President Trump’s son faces increasing scrutiny for colluding with Wikileaks and Russia to swing the 2016 American presidential election. His former campaign chief is under house arrest for “conspiracy against the U.S.,” along with 11 other charges. His Attorney General sits in House hearings today about his amnesia regarding Russian campaign contacts. Donald Trump himself just wore matching blue silk p.j.’s with Vladimir Putin, saying he “believes” Mr. Putin didn’t meddle in the election, despite 17 U.S. intelligence agencies reporting the contrary. To top it all off, the president’s severely depleted State Department, headed by Putin business buddy Rex Tillerson, has today announced that security for the U.S. Embassy in Moscow will be overseen by one retired General Victor Budanov, the former head of the K.G.B. who has ongoing ties to Putin and Russian state security.
The U.S. State Department awarded Budanov’s Elite Security Holdings a $2.8 million contract to “guard” our embassy in Russia’s capital city –less than 3 miles away from the Kremlin.
Russian intelligence has tapped the phones of U.S. diplomats, hacked DNC emails, Hillary Clinton’s emails, and voter systems in 39 states, and ostensibly infiltrated both the Trump campaign and Trump administration. Now that same administration is rewarding Russian intelligence by putting them in charge of our top diplomatic headquarters in their country.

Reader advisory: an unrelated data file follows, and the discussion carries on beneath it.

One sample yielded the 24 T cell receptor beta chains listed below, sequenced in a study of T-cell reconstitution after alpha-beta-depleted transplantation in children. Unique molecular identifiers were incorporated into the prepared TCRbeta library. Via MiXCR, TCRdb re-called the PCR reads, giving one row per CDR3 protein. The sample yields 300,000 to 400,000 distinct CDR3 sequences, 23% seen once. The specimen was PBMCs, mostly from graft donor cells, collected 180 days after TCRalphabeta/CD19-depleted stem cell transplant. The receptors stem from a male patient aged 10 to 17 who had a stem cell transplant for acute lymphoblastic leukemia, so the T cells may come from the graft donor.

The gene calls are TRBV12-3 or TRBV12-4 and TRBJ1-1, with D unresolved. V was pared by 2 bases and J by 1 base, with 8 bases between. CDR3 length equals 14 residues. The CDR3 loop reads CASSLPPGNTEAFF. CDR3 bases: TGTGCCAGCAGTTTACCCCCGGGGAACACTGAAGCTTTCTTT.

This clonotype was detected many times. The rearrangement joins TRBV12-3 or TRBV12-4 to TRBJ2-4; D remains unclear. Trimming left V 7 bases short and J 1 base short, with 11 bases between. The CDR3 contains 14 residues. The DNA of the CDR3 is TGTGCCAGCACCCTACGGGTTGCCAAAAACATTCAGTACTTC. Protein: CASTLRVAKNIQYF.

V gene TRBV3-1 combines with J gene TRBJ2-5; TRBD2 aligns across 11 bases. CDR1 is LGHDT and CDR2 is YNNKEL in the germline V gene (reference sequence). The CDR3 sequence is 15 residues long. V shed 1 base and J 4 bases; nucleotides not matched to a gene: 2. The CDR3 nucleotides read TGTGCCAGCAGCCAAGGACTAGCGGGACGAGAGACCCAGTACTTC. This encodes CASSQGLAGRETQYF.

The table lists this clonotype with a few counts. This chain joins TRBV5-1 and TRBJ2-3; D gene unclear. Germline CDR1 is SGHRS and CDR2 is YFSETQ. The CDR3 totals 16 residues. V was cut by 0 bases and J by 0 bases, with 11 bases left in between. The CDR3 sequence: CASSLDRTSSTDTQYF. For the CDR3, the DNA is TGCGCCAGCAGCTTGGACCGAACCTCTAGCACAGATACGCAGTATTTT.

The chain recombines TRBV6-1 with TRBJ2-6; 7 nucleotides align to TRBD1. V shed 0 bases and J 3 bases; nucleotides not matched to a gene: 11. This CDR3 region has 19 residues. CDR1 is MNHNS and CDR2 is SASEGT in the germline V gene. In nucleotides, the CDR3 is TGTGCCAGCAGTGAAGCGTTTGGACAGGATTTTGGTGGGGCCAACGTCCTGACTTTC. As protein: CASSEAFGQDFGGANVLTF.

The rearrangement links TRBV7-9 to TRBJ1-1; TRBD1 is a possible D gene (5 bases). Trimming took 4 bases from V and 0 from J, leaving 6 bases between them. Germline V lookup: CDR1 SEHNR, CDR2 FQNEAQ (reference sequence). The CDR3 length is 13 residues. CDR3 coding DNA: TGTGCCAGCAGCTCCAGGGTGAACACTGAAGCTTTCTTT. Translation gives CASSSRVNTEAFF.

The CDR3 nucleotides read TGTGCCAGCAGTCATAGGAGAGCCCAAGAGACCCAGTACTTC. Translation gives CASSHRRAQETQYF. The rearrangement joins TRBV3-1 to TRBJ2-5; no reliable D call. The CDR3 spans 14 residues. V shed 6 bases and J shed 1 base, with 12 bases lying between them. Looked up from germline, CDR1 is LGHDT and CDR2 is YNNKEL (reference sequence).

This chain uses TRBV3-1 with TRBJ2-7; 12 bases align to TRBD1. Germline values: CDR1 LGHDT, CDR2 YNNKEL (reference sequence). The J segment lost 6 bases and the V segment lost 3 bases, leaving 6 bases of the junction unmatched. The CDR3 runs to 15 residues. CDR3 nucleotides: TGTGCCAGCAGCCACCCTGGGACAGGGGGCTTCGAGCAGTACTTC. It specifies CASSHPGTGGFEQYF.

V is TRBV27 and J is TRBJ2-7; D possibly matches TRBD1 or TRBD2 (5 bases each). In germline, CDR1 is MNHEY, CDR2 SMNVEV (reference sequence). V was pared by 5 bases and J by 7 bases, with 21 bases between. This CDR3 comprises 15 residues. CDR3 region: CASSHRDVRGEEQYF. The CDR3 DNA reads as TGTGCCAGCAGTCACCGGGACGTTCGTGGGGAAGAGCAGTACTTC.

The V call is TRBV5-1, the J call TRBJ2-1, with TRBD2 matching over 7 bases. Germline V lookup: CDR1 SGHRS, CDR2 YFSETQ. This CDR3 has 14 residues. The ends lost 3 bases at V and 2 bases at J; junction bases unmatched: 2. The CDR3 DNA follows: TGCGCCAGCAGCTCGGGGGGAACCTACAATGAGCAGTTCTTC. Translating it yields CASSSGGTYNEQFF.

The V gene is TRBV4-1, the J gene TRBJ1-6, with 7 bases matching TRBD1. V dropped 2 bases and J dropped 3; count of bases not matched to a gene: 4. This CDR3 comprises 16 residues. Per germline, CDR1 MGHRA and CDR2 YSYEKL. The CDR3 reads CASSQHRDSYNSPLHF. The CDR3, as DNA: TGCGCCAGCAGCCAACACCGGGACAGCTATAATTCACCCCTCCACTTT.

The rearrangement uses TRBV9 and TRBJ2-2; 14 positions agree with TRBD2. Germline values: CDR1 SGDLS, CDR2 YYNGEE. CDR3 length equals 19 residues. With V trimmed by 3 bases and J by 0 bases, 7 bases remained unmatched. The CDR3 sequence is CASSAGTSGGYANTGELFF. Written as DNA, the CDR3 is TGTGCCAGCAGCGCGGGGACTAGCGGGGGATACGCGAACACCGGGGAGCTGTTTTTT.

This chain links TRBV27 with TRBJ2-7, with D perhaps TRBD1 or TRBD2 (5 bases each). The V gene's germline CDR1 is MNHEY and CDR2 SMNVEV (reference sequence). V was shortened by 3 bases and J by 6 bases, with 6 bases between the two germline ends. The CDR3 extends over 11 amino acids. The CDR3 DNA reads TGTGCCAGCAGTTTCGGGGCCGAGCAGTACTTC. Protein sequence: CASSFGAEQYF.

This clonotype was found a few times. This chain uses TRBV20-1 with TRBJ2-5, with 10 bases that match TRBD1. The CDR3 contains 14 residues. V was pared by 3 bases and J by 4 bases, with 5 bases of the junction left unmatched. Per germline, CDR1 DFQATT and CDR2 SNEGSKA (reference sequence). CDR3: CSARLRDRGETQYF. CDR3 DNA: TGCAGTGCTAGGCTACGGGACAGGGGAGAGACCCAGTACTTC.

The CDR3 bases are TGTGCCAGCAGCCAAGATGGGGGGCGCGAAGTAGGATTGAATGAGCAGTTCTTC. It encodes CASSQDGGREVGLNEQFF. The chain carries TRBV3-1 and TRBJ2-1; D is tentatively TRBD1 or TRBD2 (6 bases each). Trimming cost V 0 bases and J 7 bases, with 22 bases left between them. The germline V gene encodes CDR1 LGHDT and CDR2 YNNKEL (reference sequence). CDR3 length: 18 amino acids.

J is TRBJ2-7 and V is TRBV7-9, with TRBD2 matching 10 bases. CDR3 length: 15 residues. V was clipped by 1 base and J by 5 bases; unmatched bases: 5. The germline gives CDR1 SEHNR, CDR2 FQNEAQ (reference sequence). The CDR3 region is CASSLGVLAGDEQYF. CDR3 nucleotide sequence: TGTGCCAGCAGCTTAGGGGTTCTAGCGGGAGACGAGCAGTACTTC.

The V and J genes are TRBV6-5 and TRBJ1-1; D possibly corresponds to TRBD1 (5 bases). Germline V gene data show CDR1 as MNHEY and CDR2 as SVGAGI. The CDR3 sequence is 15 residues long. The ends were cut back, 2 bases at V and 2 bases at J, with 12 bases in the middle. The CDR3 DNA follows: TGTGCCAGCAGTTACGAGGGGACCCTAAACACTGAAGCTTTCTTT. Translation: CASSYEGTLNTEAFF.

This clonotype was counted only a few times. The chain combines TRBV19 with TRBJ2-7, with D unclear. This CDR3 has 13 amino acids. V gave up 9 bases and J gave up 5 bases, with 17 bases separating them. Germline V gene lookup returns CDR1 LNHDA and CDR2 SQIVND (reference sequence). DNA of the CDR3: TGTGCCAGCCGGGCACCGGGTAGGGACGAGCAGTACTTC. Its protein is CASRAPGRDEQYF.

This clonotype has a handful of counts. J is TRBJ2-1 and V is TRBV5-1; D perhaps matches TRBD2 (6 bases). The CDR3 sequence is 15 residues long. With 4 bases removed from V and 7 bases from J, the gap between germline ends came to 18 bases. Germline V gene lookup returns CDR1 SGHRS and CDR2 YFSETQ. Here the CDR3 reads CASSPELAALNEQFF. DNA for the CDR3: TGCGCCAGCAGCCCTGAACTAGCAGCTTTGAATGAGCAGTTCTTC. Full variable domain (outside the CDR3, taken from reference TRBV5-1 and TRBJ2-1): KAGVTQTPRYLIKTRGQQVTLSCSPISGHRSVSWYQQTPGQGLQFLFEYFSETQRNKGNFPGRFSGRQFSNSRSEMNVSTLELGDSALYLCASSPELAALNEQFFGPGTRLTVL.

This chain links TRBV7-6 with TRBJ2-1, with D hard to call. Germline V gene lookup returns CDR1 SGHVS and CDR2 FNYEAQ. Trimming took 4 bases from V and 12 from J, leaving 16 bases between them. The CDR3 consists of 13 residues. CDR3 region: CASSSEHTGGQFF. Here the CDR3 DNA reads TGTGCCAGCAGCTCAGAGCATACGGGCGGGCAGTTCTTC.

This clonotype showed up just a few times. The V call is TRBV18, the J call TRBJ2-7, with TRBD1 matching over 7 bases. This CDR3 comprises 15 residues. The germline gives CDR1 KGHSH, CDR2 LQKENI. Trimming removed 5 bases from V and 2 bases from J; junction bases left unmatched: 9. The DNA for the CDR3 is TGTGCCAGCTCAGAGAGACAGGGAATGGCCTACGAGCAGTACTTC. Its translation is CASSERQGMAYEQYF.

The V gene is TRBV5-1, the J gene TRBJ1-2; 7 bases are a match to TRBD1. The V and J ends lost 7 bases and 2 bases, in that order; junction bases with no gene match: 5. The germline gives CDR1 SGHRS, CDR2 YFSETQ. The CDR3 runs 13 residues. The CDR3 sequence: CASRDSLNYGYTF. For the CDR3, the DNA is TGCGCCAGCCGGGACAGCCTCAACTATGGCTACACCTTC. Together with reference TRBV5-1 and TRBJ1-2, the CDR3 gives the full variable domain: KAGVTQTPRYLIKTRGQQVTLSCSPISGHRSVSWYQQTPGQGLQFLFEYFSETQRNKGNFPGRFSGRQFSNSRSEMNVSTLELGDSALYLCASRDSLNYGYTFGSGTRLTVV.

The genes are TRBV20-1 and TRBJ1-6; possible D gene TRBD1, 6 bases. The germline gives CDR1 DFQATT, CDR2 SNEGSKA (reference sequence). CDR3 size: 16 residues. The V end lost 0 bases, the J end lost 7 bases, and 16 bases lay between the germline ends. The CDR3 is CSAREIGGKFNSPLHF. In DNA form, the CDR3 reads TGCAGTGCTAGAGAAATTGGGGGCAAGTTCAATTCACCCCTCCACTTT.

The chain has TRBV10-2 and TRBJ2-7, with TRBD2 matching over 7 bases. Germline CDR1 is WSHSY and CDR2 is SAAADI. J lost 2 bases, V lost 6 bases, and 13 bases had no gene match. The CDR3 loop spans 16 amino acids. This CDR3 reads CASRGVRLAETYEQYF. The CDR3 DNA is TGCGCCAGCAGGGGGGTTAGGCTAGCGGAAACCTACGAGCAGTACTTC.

It makes one wonder exactly what kompromat (compromising evidence) Putin has on our president, who doesn’t blush at his own admissions of sexual assault, to make him fold so unequivocally before the hostile foreign power that has threatened America’s national security for more than 70 years.
Imagine the dearth of both patriotism and courage it requires to put in charge of our diplomatic security a sworn American enemy whom The Hill describes thusly:
Budanov, 82, previously led Soviet counterintelligence as the head of the KGB, where he oversaw now-Russian President Vladimir Putin when he was a young intelligence officer.
The former espionage agent worked against Western intelligence agencies during the early years of the Russian Federation under former President Boris Yeltsin.
Earlier this year, Putin ordered the removal of 755 U.S. diplomatic staff in Russia as retaliation for the Magnitsky Act sanctions that were discussed at the June 2016 Trump Tower meeting between Kremlin agents and Trump’s highest aides, including Donald Trump Jr., Trump son-in-law Jared Kushner, and then-campaign chief Paul Manafort.
Meanwhile, Trump has refused to implement the increased sanctions against Russia for interfering in our democratic process that was overwhelmingly passed by both parties in the Senate, and which the president himself signed into law.
By putting Putin’s former KGB boss in charge of embassy security in Russia, Trump’s State Department is essentially handing over the keys to the kingdom.